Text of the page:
As property owners shift their focus to repairing damages from Hurricane Ida, they should not lose their focus when it comes to the less apparent concerns that come with engaging contractors. Entities, like the Louisiana State Contractor Licensing Board, provide a certain level of protection to the consumer; however, caveat emptor (“let the buyer beware”) should still always be in the back of the minds of property owners as they navigate the path to recovery. The checklist below is provided to assist in this process.
1. Contact your insurance carrier. Document all damage before undertaking repairs.
2. Hire only licensed or registered contractors.
- Residential building contractors performing work having a cost of $50,000 or more are required to be licensed by the Louisiana State Contractor Licensing Board. Such contractors are required to maintain workers’ compensation insurance and commercial general liability insurance in the minimum amount of $100,000.
- Persons performing home improvement services having a cost of more than $7,500 are required to be registered with, and approved by, the Contractor Licensing Board.
- Persons performing mold remediation also are required to be licensed by the Contractor Licensing Board.
- Verify the contractor’s licensing or registration by calling the Contractor Licensing Board at 225.765.2301 or by searching the Board’s website database.
3. Shop around.
- Get at least three written bids or estimates.
- Give each bidding contractor a specific and detailed description of the scope of the work, preferably in writing.
- Be sure to compare apples to apples—e.g., be sure the bids are based on the same scope of work, materials, and time for performance.
- Discuss bids in detail with each contractor, making certain you understand the reasons for any variations in the prices.
- Be sure you understand the work that is included in the contractor’s bid and the work that is not.
- Do not automatically choose the lowest price. A contractor’s bid might be higher because it includes higher-quality materials, or because his workmanship is of better quality, requiring more time and labor.
4. Obtain and check references.
- Get at least three references and contact them to discuss satisfaction with the contractor’s performance on the key issues of cost, quality, and timeliness. If possible, visit and inspect prior work.
- Contact the Better Business Bureau and State Licensing Board to determine if there are any complaints against contractors under consideration.
- Investigate whether the contractor belongs to any professional associations which set standards or have a code of ethics.
5. Require a written contract.
- Read and understand the contract before signing. Do not sign until you understand all terms completely.
- State law requires that every home improvement contract in excess of $7,500 be in writing. Further, such contracts are required to include:
- The complete agreement between the owner and contractor and a clear description of any other documents which are incorporated into the agreement.
- The full name(s), address(es), and registration number of the contractor.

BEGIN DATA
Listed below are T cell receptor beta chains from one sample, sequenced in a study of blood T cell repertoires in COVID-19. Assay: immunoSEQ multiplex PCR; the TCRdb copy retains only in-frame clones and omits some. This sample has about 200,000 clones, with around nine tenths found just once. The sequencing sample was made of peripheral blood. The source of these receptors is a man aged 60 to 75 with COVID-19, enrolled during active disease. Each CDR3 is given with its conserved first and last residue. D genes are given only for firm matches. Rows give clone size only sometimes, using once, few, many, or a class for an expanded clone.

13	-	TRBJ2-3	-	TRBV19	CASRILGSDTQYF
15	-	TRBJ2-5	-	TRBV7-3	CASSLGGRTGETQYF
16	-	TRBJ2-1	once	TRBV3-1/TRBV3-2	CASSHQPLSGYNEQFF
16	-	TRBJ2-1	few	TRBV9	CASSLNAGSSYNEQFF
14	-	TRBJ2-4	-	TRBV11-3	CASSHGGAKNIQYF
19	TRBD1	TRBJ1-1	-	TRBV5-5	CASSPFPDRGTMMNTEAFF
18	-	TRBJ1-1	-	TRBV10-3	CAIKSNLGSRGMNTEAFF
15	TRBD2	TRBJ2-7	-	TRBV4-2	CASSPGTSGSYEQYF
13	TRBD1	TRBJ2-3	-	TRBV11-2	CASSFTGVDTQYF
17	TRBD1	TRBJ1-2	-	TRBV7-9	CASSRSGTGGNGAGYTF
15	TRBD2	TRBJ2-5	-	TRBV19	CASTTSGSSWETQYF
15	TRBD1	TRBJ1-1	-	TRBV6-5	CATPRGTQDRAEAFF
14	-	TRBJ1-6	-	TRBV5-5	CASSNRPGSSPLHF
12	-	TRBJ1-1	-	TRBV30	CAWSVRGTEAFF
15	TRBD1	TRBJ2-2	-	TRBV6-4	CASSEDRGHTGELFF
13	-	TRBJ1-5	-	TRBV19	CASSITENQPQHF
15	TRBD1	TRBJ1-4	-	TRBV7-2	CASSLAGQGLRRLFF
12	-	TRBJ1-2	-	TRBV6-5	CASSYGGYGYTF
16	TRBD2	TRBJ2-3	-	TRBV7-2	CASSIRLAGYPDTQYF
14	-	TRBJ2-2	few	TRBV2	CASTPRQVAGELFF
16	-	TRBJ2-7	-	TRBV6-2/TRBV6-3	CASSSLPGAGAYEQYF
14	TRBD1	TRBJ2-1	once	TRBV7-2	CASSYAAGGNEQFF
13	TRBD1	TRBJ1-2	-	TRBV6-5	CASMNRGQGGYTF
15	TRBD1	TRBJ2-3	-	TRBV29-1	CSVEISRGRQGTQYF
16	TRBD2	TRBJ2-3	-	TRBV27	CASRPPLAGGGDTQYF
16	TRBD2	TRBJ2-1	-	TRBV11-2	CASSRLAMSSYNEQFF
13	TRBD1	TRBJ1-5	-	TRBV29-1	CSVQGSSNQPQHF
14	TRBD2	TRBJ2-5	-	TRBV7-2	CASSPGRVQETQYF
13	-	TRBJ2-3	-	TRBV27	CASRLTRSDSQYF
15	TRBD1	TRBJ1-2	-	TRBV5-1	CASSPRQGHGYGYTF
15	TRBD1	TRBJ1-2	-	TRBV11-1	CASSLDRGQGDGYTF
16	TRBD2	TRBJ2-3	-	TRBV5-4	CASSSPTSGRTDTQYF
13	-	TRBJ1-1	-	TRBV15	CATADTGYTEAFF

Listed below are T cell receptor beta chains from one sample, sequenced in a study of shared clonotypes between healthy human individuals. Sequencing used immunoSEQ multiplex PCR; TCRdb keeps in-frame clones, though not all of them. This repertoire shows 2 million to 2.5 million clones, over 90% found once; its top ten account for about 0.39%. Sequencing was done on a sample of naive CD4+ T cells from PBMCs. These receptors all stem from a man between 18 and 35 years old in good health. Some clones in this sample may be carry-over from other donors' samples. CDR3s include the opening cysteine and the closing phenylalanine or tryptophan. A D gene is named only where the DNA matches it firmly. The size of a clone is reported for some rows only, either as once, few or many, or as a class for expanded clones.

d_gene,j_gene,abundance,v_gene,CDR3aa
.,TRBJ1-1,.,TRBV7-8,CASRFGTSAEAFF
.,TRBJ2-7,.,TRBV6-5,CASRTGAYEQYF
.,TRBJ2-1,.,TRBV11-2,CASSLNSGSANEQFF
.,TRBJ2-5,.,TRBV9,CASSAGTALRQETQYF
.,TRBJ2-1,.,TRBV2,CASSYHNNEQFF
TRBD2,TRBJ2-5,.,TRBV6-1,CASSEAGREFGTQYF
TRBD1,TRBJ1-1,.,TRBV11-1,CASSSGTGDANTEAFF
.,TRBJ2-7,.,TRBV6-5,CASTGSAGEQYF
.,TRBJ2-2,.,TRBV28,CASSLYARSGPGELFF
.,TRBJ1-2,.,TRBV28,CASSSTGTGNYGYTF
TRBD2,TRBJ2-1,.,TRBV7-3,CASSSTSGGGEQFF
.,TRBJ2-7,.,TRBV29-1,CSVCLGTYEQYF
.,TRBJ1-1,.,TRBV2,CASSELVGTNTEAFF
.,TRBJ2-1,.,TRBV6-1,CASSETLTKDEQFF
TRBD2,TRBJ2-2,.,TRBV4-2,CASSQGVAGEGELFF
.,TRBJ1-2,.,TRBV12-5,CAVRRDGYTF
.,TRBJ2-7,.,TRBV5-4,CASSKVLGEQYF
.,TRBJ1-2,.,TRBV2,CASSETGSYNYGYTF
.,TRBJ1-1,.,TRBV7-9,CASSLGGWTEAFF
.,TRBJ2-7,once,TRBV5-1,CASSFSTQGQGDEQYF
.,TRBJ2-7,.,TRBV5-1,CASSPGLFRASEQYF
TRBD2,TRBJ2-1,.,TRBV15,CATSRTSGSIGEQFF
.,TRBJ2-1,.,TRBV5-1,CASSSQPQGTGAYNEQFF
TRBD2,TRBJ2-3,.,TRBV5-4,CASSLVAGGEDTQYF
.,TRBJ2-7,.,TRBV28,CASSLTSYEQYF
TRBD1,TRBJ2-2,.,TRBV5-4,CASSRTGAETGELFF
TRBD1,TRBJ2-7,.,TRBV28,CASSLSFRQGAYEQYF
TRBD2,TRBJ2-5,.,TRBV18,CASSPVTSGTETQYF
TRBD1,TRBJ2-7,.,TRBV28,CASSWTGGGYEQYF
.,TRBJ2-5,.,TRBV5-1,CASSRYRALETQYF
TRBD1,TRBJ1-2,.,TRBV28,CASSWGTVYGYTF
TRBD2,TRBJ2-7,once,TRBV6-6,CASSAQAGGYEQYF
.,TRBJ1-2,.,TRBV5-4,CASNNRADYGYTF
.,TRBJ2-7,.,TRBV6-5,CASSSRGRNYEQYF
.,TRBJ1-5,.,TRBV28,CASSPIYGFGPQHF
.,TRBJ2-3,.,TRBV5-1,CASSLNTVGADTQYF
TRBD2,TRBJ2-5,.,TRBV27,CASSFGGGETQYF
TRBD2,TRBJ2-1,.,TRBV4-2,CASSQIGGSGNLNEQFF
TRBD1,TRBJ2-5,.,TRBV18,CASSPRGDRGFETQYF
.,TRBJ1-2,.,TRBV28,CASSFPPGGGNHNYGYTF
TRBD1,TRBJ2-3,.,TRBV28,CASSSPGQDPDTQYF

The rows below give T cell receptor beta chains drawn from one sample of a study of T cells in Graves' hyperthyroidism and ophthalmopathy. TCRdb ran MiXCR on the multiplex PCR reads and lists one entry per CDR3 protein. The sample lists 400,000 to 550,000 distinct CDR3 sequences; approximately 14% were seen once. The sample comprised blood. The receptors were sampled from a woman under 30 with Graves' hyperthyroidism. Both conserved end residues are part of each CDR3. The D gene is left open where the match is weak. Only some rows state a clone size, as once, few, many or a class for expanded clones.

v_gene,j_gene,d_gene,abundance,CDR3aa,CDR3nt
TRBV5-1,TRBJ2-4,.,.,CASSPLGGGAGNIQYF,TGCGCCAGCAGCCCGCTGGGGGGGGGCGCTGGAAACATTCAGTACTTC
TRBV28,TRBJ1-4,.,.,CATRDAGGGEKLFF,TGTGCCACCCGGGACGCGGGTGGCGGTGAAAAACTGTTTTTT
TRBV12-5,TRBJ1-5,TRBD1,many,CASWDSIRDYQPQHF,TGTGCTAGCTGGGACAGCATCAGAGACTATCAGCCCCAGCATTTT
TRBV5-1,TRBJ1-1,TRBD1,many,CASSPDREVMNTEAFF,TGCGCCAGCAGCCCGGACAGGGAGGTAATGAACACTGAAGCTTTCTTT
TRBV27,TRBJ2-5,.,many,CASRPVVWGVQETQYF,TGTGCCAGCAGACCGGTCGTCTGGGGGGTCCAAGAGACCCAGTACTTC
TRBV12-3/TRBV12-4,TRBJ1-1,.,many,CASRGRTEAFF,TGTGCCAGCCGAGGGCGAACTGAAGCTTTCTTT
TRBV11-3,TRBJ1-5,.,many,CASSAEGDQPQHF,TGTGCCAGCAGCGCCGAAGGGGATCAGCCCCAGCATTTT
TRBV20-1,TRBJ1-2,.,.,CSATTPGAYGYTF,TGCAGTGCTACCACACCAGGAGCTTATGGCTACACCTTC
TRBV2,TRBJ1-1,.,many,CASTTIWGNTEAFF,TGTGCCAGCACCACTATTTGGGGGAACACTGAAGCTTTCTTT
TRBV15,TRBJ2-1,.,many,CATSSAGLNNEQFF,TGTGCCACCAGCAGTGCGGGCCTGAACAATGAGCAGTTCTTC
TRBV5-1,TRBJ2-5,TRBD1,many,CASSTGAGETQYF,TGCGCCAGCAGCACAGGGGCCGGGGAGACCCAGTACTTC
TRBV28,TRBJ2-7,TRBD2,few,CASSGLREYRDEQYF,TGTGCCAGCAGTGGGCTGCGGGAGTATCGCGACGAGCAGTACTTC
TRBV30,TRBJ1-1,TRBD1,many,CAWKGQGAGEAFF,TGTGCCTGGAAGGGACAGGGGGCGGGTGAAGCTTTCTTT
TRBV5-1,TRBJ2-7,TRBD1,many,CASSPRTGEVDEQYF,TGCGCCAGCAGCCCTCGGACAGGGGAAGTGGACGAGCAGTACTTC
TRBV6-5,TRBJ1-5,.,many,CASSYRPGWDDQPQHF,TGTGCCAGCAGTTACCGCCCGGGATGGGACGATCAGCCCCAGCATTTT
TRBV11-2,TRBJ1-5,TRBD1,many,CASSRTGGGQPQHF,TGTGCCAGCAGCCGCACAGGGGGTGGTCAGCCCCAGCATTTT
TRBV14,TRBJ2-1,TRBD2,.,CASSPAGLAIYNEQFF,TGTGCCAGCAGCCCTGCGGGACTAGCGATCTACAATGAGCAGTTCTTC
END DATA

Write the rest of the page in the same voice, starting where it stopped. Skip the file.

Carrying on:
- A detailed description of the work to be done and the materials to be used in performing the contract.
- If a lump sum contract, the total amount agreed to be paid for the work.
- If a cost-plus or a time-and-materials contract, an approximation of the total amount expected to be borne by the owner.
- Contract should require that work be performed in accordance with all applicable building codes.
- The contract should express all the obligations the contractor is and is not undertaking.
- Changes to the work—additions, modifications, or deletions – that result in a change in the contract price or contract time should be documented in writing and signed by the owner and contractor (a “change order”).
- Agree in advance on a mechanism for the pricing of change orders—e.g., contractor’s actual cost plus a percentage of that cost.
6. Agree on Payment Terms.
- If a deposit is required, pay 10 percent down or $1,000, whichever is less.
- Do not pay in cash.
- Do not pay for work which has not been completed.
- Keep records of payments.
- Final payment should be withheld until work has been completed and deemed acceptable, and all inspections and certifications are performed or obtained.
7. Require Insurance.
- There are three types of insurance to be considered: (1) workers’ compensation, which covers the statutory benefits due the contractor’s injured workers; (2) commercial general liability (CGL), which covers personal injury and property damage caused by the contractor; and, (3) builder’s risk, which covers loss or damage to the work during construction.
- Many contractors, particularly smaller contractors, do not carry insurance.
- If a contractor does not carry insurance, the owner of the property may be at risk for loss or damage caused by the contractor or the benefits due the contractor’s employees injured on the owner’s property.
- Check your homeowner’s policy to determine what risks associated with the work are covered.
- If a contractor does not carry builder’s risk, consider whether the cost of owner-purchased builder’s risk is justified.
- Obtain certificates of insurance and verify that the policies are in force before the contractor begins work.
8. Require the contractor to obtain building permits from local authorities where required.
- Most local governments require permits for the construction or alteration of or addition to a building to assure compliance with the building code. As a rule of thumb, changing the structure of a building or its mechanical (plumbing, gas) and electrical systems requires a permit.
- When a permit is required, the contractor should be required to produce the permit prior to commencing work or receiving any money.
- Generally, all repairs must meet current building code requirements.